CENSUS – Chlorinated Phenols Table
Detect and quantify bacteria responsible for biodegradation of Chlorinated Phenols
Pentachlorophenol (PCP) was one of the most widely used biocides in the US and despite residential use restrictions is still extensively used industrially as a wood preservative. Along with PCP, the tetrachlorophenol and trichlorophenol isomers were also used as fungicides in wood preserving formulations. 2,4-dichlorophenol and 2,4,5-TCP were used as chemical intermediates in herbicide production (e.g. 2,4-D) and chlorophenols are known byproducts of chlorine bleaching in the pulp and paper industry.
Under aerobic conditions, PCP can be utilized as a sole source of carbon and energy by some bacteria. PCP biodegradation is initiated by PCP 4-monooxygenase (PcpB) followed by two successive dehalogenation reactions (PcpC). The intermediate produced is then cleaved by a dioxygenase (PcpA) and further metabolized (Cai and Xun 2002).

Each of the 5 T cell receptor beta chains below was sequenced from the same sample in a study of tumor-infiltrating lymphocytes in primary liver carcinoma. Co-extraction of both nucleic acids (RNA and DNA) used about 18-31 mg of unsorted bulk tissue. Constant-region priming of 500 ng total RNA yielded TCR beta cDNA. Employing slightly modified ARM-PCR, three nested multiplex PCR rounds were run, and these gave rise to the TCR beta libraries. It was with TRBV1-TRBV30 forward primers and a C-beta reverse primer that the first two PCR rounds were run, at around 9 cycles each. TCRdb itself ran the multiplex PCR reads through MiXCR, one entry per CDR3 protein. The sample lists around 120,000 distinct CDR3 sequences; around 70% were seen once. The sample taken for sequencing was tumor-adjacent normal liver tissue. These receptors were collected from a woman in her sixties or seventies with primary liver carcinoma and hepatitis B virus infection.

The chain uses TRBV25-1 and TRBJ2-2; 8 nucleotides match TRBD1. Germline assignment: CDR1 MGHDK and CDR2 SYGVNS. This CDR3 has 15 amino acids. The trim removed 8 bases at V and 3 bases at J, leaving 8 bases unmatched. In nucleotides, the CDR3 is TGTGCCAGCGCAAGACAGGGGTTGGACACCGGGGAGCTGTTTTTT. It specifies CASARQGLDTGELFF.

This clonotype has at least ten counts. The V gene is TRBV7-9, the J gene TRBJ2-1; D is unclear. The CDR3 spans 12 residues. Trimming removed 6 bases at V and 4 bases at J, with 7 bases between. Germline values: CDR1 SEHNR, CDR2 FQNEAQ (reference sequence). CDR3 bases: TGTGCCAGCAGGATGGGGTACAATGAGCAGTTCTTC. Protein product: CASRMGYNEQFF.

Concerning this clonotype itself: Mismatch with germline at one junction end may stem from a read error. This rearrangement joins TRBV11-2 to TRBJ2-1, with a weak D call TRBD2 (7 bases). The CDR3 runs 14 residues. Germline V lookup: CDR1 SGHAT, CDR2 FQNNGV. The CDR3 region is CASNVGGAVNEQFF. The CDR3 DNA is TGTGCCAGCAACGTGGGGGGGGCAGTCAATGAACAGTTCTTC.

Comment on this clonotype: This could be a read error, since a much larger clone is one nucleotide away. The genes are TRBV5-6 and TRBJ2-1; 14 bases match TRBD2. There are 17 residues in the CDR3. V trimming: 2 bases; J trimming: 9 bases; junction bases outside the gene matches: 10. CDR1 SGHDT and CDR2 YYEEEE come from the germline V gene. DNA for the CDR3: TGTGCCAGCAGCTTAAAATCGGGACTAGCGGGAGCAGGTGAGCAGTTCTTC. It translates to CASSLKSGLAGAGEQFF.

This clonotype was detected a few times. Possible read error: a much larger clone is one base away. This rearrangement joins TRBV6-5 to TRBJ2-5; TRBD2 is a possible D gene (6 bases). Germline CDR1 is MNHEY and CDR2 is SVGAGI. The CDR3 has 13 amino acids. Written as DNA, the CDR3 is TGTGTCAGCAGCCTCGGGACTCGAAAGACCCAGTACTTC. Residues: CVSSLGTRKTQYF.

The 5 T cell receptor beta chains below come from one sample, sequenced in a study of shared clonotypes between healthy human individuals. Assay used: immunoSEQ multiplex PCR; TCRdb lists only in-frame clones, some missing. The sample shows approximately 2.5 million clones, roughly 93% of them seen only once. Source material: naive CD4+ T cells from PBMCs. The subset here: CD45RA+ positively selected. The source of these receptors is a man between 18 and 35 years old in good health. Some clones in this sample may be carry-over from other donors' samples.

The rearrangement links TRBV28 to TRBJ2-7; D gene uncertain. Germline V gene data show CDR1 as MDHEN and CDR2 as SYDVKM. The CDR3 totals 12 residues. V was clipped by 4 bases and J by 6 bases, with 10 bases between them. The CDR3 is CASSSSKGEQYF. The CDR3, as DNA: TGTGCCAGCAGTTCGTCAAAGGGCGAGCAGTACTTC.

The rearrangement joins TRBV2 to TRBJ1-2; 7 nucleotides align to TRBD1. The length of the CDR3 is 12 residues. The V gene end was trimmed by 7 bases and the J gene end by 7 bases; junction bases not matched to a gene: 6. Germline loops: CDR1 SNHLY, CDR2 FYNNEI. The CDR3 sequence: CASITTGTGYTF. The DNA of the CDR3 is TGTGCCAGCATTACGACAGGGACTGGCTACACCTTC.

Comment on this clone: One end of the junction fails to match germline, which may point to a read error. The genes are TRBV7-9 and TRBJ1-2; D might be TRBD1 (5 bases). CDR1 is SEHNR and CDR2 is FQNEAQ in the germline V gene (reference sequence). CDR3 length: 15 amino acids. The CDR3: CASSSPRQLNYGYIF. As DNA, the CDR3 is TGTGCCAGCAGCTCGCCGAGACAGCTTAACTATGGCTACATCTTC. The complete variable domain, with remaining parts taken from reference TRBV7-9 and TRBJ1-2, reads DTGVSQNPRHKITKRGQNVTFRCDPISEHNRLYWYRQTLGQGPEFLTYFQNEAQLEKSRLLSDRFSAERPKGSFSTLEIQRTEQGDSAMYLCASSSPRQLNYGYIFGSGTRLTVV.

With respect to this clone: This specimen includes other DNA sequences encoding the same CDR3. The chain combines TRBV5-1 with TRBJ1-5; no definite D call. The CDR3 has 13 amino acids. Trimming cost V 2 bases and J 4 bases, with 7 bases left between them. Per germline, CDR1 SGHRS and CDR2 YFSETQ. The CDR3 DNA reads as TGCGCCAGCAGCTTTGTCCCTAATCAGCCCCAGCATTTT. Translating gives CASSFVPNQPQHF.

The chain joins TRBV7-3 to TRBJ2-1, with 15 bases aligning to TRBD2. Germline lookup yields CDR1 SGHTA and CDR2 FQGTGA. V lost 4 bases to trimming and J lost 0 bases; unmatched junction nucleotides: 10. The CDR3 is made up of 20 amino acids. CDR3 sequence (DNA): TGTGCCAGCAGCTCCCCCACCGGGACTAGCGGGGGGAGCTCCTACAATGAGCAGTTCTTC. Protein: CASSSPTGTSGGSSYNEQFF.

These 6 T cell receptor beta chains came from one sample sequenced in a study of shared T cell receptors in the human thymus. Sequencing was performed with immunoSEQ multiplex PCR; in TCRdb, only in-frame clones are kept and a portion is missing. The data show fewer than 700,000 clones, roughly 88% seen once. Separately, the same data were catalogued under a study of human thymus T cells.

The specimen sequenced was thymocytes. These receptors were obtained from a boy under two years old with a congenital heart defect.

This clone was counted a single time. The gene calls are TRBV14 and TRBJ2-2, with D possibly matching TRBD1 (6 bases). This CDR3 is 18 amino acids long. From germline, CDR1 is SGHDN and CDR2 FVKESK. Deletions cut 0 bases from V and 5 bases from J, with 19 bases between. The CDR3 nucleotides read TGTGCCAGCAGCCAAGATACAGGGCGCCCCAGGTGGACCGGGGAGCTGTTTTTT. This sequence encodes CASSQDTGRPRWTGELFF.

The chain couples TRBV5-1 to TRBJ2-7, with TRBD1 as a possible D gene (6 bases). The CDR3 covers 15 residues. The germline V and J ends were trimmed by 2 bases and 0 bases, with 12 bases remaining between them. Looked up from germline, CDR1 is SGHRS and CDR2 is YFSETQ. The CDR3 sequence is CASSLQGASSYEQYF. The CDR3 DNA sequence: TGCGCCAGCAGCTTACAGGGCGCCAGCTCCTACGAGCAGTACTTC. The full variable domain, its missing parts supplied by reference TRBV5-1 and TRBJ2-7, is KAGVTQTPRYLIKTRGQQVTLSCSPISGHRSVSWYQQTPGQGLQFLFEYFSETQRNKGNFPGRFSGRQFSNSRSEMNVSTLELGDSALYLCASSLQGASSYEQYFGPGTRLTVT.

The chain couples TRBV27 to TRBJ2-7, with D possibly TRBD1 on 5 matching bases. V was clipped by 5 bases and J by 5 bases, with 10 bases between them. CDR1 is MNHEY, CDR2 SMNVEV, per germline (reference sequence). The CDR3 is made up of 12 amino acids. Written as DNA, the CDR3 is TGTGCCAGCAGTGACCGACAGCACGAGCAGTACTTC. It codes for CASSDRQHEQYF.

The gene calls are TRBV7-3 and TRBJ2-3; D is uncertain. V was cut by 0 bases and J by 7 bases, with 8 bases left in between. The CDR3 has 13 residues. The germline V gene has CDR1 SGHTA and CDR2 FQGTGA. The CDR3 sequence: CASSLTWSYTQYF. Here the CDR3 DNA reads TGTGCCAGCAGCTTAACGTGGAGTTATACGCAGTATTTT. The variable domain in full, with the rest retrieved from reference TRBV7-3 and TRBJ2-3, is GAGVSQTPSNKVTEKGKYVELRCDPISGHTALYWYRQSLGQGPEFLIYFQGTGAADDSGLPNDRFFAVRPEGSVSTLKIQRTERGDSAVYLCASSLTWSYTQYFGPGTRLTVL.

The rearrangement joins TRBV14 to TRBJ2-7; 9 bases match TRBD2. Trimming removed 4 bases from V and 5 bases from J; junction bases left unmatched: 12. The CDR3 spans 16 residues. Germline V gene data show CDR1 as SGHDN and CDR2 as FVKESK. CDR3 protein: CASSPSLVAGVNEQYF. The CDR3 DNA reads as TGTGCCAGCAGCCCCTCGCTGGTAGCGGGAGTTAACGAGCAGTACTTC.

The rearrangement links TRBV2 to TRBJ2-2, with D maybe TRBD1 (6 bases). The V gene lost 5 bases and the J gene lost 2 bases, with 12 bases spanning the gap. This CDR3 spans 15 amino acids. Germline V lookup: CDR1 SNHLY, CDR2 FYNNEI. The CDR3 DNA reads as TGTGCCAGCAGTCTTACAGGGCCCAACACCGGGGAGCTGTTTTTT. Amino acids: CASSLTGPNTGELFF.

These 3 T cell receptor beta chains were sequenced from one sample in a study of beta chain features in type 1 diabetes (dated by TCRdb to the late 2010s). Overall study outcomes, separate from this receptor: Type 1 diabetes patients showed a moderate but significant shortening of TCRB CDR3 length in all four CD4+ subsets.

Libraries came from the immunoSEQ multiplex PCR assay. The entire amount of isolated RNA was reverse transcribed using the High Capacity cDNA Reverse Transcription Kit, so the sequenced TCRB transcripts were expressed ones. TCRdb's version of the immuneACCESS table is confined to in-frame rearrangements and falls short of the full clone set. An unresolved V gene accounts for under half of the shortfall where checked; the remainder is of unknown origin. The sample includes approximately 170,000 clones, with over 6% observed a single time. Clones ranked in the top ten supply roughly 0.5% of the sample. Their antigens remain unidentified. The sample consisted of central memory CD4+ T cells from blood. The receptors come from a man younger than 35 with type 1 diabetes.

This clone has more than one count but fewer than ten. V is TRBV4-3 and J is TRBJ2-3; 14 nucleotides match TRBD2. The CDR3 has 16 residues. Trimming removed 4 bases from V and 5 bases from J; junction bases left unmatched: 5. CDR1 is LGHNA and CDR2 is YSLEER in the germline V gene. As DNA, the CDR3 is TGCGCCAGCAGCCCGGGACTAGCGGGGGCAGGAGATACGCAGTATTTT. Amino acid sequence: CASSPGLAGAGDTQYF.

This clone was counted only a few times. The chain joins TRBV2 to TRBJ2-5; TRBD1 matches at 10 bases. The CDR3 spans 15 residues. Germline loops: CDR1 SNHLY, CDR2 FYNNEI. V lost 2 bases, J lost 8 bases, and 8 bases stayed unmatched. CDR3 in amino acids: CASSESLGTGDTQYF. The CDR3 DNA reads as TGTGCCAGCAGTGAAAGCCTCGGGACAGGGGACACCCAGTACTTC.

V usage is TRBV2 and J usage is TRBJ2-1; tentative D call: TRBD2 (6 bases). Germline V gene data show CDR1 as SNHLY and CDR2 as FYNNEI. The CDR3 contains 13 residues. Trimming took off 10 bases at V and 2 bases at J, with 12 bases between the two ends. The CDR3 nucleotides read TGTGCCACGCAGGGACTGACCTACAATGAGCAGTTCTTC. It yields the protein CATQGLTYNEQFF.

Under anaerobic conditions, PCP can serve as an electron acceptor for some Desulfitobacterium and Dehalococcoidesspecies. In each case however, complete reductive dechlorination of PCP to phenol was not observed. Instead, PCP dechlorination by Dehalococcoides resulted in the production of a mixture of dichloro- and monochlorophenols. Likewise, Desulfitobacterium strain PCP-1 dechlorinates PCP to 3-chlorophenol but other Desulfitobacterium species are only capable of ortho-dechlorination. Thus the net production of lesser chlorinated phenol must be considered when evaluating reductive dechlorination as a mechanism for PCP biodegradation.